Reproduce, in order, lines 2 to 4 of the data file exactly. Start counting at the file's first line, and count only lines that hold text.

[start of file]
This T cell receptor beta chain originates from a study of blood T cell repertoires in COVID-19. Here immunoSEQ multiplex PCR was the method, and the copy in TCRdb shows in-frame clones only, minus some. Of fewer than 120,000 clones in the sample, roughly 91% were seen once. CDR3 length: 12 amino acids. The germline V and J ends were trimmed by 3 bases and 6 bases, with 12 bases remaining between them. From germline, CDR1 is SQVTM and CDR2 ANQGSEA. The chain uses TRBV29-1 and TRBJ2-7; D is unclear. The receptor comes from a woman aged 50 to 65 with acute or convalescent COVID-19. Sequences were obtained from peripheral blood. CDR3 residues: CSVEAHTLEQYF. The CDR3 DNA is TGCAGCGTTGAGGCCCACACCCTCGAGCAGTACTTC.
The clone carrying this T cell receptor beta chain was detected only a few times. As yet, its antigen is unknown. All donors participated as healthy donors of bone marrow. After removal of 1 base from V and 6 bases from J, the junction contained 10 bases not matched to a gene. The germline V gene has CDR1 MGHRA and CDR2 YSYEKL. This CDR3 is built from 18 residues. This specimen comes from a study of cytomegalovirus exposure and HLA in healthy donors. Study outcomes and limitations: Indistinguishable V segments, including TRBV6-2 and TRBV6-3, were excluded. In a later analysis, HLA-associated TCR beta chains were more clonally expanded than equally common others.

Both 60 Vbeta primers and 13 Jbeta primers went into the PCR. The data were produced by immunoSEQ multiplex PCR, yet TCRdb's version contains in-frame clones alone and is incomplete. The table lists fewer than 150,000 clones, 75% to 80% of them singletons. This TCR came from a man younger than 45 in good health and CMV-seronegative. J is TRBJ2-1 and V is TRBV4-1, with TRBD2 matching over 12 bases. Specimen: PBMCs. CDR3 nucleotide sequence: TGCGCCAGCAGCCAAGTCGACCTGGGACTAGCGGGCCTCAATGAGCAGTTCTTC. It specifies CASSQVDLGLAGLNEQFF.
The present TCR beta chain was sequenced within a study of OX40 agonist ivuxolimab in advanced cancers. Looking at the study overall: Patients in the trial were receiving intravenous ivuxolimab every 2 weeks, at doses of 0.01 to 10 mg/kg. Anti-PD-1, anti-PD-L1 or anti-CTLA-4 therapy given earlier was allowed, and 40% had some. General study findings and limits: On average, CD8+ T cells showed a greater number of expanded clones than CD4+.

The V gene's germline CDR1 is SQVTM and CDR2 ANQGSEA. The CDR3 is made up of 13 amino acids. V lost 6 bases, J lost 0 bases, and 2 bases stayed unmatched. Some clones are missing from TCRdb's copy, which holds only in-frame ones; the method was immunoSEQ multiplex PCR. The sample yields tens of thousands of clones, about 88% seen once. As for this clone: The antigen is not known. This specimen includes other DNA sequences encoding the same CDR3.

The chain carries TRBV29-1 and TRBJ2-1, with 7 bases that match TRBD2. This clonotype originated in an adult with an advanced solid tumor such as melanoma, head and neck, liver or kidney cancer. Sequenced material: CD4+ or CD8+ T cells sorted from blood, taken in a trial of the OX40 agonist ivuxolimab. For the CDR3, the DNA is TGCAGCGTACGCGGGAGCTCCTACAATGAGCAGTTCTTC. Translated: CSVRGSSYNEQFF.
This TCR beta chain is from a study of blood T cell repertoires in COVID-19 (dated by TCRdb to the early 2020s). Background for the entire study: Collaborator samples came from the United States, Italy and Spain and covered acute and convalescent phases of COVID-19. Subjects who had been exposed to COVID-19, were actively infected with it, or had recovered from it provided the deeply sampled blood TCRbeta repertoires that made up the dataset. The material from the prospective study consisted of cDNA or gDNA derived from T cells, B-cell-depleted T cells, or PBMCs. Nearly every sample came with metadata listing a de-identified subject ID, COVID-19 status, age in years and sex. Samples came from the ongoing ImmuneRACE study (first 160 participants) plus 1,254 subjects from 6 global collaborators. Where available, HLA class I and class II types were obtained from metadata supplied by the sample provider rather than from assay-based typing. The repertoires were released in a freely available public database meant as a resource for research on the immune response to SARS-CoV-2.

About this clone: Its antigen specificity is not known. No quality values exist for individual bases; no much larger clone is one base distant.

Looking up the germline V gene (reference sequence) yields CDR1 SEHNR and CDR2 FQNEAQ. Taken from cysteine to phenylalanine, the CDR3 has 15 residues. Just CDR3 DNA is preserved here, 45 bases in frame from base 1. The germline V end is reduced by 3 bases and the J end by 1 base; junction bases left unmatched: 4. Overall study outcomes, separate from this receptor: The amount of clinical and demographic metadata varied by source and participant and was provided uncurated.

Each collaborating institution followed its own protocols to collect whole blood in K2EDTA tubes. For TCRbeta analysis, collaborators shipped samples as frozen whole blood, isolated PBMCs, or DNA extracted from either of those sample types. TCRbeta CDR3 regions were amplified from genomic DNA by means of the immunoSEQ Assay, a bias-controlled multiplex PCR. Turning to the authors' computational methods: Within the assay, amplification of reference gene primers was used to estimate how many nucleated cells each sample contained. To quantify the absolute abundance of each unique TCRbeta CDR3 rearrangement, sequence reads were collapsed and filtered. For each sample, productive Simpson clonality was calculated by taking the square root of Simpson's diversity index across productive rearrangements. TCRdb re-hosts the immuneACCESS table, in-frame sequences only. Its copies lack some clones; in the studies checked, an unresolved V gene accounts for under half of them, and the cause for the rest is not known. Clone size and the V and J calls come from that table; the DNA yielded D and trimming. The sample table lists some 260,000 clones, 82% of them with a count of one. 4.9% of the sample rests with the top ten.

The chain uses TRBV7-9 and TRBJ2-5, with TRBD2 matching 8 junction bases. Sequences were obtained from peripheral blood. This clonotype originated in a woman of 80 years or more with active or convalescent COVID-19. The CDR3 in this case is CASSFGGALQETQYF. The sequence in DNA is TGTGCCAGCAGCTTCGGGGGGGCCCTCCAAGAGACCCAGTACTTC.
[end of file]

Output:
The clone carrying this T cell receptor beta chain was detected only a few times. As yet, its antigen is unknown. All donors participated as healthy donors of bone marrow. After removal of 1 base from V and 6 bases from J, the junction contained 10 bases not matched to a gene. The germline V gene has CDR1 MGHRA and CDR2 YSYEKL. This CDR3 is built from 18 residues. This specimen comes from a study of cytomegalovirus exposure and HLA in healthy donors. Study outcomes and limitations: Indistinguishable V segments, including TRBV6-2 and TRBV6-3, were excluded. In a later analysis, HLA-associated TCR beta chains were more clonally expanded than equally common others.

Both 60 Vbeta primers and 13 Jbeta primers went into the PCR. The data were produced by immunoSEQ multiplex PCR, yet TCRdb's version contains in-frame clones alone and is incomplete. The table lists fewer than 150,000 clones, 75% to 80% of them singletons. This TCR came from a man younger than 45 in good health and CMV-seronegative. J is TRBJ2-1 and V is TRBV4-1, with TRBD2 matching over 12 bases. Specimen: PBMCs. CDR3 nucleotide sequence: TGCGCCAGCAGCCAAGTCGACCTGGGACTAGCGGGCCTCAATGAGCAGTTCTTC. It specifies CASSQVDLGLAGLNEQFF.
The present TCR beta chain was sequenced within a study of OX40 agonist ivuxolimab in advanced cancers. Looking at the study overall: Patients in the trial were receiving intravenous ivuxolimab every 2 weeks, at doses of 0.01 to 10 mg/kg. Anti-PD-1, anti-PD-L1 or anti-CTLA-4 therapy given earlier was allowed, and 40% had some. General study findings and limits: On average, CD8+ T cells showed a greater number of expanded clones than CD4+.